Giro D’Italia 2017 Route: Sardinia Start For 100th Edition

Giro d Italia 2017 stage three profile: Tortol to Cagliari, 148km

>>> Five things we learned from the 2016 Giro d Italia2

The Giro organiser told Cycling Weekly earlier this year that it will hit as many of the country s 20 regions as it can while travelling from the south to the north. It wants to pay respect to the host country and the cities that hosted the first Giro in 1909: Naples, Chieti, Rome, Florence, Bologna, Genoa, Turin and Milan.

Giro D’Italia 2017 Route: Sardinia Start For 100th Edition

Vincenzo Nibali wins the 2016 Giro d Italia (Watson)

The Giro may swing by its other big island of Sicily with a stage to Messina before heading over to the heel of the boot in Puglia. Giovinazzo and Alberobello, famous for the cone-like trulli homes, will host stages. Making a nod to the Italian and Giro greats Gino Bartali and Fausto Coppi, it will pass through Tuscany s hills and Florence and up to Piedmont, where Coppi trained in the Tortona hillsides. A possible temptation for Chris Froome3 (Team Sky) and Tom Dumoulin4 (Giant-Alpecin) could be the long time trial through the Franciacorta hills near Brescia.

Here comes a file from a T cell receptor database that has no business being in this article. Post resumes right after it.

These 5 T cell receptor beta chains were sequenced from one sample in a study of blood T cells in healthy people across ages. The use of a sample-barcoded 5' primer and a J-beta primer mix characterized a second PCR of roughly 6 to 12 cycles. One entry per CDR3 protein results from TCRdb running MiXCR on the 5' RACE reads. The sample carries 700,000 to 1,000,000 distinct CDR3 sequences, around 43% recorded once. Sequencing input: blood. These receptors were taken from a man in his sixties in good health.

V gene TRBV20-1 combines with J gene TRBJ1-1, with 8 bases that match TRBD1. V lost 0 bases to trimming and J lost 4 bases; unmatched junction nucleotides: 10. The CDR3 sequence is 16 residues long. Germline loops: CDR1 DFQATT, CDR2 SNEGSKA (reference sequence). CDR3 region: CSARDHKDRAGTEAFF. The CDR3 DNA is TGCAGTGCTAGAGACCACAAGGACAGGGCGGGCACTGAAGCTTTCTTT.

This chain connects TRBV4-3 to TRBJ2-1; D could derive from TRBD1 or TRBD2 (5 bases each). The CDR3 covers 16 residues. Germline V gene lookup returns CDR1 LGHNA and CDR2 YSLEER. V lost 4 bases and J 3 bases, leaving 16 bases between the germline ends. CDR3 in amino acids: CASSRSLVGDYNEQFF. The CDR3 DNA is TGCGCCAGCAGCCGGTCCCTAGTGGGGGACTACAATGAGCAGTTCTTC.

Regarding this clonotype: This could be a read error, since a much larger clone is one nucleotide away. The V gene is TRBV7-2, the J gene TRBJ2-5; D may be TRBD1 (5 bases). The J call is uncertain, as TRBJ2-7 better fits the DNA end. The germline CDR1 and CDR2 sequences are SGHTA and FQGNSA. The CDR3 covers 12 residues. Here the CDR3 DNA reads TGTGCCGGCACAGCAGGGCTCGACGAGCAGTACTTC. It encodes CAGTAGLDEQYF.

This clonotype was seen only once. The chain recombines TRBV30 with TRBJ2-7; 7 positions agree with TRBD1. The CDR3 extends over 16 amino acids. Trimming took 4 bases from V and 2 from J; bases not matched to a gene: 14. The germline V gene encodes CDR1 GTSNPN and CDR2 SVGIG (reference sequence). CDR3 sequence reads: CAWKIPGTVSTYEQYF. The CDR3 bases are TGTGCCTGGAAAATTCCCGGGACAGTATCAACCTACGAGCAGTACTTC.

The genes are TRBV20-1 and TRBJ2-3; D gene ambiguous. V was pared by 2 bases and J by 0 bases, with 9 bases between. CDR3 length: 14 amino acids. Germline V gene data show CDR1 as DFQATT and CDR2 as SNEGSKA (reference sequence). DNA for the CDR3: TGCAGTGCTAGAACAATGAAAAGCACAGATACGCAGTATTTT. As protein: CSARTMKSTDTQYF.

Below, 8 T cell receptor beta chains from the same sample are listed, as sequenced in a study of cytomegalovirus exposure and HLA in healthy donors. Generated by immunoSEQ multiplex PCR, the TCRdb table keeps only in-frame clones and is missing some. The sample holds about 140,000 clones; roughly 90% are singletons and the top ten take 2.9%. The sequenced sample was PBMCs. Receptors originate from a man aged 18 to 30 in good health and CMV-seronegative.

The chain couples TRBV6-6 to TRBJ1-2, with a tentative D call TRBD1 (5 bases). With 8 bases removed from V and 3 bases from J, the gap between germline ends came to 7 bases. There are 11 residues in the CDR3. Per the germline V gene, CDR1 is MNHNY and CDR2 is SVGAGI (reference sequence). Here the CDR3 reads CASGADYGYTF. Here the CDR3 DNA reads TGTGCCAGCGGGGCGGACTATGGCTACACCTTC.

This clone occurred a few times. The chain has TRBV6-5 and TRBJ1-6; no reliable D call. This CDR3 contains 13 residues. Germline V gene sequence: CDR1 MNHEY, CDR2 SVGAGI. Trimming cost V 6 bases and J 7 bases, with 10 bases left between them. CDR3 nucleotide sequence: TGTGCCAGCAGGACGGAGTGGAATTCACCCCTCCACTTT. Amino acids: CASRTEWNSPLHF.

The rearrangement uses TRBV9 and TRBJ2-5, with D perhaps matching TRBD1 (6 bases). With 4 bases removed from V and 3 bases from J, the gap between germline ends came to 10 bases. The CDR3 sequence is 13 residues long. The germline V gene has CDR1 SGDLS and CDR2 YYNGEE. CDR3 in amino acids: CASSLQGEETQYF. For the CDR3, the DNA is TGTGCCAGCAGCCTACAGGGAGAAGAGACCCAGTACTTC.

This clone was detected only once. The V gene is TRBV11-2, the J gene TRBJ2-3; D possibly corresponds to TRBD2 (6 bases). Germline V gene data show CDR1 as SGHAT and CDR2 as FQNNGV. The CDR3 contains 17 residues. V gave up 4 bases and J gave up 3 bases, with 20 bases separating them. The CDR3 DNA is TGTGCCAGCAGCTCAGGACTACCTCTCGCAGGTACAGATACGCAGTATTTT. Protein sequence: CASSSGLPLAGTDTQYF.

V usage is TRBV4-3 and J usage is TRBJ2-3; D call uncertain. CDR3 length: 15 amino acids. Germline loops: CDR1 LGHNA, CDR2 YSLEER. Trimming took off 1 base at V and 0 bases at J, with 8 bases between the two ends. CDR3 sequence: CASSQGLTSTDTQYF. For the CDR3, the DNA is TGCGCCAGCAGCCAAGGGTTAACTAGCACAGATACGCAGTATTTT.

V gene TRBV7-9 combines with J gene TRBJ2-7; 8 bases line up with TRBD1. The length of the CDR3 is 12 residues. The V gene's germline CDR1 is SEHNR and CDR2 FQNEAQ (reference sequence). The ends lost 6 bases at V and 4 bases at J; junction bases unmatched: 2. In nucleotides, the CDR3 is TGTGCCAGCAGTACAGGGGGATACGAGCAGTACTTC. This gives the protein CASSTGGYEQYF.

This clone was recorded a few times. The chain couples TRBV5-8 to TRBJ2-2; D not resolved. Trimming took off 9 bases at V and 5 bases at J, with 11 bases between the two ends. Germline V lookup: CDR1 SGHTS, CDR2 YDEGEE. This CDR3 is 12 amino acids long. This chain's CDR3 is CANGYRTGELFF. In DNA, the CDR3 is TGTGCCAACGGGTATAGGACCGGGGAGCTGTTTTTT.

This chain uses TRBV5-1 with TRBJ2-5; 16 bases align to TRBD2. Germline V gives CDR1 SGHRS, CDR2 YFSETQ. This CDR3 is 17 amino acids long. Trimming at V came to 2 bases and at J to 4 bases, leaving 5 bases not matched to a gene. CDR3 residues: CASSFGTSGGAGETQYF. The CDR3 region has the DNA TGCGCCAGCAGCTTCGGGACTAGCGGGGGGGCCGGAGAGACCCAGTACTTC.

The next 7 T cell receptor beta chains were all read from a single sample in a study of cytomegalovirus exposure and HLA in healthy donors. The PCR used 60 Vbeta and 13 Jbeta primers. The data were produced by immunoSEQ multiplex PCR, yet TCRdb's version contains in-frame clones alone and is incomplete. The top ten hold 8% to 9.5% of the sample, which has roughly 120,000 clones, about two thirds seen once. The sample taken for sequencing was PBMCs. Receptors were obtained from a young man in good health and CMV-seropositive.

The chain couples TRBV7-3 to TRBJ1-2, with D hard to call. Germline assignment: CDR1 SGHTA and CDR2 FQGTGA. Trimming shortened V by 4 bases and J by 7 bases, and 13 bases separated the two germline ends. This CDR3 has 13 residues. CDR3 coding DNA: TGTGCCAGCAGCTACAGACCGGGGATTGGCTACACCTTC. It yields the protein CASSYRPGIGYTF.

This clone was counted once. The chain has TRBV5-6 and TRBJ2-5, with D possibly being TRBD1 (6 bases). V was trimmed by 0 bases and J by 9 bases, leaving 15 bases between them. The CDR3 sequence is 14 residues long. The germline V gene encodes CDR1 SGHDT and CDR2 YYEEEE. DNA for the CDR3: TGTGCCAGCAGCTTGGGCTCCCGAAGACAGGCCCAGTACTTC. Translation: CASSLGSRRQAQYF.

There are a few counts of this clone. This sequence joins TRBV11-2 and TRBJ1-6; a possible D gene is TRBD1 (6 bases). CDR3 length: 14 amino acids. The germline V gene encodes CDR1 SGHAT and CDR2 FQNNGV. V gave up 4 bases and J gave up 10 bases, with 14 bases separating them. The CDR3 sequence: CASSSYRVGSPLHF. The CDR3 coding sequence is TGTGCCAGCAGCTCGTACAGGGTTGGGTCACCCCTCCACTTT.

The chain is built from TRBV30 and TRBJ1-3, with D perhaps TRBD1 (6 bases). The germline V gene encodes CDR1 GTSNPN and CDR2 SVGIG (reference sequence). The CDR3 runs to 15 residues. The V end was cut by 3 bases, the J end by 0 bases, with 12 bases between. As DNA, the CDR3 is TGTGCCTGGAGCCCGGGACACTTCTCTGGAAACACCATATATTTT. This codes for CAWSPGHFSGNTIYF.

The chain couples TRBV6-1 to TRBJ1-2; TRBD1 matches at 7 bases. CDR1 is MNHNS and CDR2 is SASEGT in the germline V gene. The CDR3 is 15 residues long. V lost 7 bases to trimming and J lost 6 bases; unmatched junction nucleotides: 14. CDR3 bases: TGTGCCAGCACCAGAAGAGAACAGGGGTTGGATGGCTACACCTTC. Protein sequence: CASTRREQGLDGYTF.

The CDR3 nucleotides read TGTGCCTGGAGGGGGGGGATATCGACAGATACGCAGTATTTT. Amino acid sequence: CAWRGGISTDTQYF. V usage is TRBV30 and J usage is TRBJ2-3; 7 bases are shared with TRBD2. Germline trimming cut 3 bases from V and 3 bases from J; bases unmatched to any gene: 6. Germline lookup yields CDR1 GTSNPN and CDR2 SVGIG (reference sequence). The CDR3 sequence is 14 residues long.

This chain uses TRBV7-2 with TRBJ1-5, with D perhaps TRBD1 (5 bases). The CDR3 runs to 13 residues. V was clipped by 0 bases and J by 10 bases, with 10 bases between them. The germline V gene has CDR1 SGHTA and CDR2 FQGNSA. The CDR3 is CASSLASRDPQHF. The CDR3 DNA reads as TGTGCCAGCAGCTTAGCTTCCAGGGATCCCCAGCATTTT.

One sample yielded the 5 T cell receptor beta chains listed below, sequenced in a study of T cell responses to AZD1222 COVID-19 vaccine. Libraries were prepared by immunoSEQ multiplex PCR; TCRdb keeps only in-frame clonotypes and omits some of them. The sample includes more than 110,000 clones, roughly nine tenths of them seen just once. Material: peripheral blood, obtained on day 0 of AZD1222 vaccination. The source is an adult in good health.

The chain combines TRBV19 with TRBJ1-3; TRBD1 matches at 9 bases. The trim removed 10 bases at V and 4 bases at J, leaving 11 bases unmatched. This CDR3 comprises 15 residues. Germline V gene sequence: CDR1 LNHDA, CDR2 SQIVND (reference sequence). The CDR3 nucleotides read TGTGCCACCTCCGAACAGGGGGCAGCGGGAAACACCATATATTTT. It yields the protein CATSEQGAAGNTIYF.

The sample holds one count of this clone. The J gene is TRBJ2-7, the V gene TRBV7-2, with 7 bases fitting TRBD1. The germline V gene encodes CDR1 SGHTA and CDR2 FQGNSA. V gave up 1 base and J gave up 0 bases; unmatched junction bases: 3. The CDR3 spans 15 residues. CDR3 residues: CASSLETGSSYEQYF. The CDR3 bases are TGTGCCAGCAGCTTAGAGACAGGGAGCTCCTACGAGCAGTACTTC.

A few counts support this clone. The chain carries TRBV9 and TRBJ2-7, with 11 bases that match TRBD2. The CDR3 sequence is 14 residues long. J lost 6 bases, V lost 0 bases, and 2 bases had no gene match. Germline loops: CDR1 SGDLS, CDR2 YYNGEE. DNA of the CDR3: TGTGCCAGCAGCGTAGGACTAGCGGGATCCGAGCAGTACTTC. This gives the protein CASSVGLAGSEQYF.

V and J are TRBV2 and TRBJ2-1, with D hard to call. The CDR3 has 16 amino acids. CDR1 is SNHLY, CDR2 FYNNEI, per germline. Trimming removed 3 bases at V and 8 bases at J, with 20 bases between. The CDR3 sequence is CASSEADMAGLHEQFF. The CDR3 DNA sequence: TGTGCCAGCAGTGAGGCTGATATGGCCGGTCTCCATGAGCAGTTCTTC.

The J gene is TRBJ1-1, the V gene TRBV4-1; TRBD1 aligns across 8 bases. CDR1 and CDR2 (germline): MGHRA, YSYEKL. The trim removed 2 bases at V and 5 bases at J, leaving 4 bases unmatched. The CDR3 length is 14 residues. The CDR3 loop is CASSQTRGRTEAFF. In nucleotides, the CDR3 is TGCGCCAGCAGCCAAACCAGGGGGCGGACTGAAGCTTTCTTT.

RCS Sport is continuing its trend with local wine producers after similar stages in the Barolo, Prosecco and Chianti hills. The meat of the race will be through the Alps where this year, Esteban Chaves5 (Orica-BikeExchange) won the queen stage6, Steven Kruijswijk (LottoNL-Jumbo) crashed into a snow bank7 in the leader s pink jersey and Vincenzo Nibali8 (Astana) rebounded to claim a second Giro title. Italian fans continue to hold Marco Pantani close to their hearts despite his drug problems. The Giro should visit two of his stomping grounds with summit finishes at the Oropa Sanctuary and the Piancavallo ski resort in the Dolomites.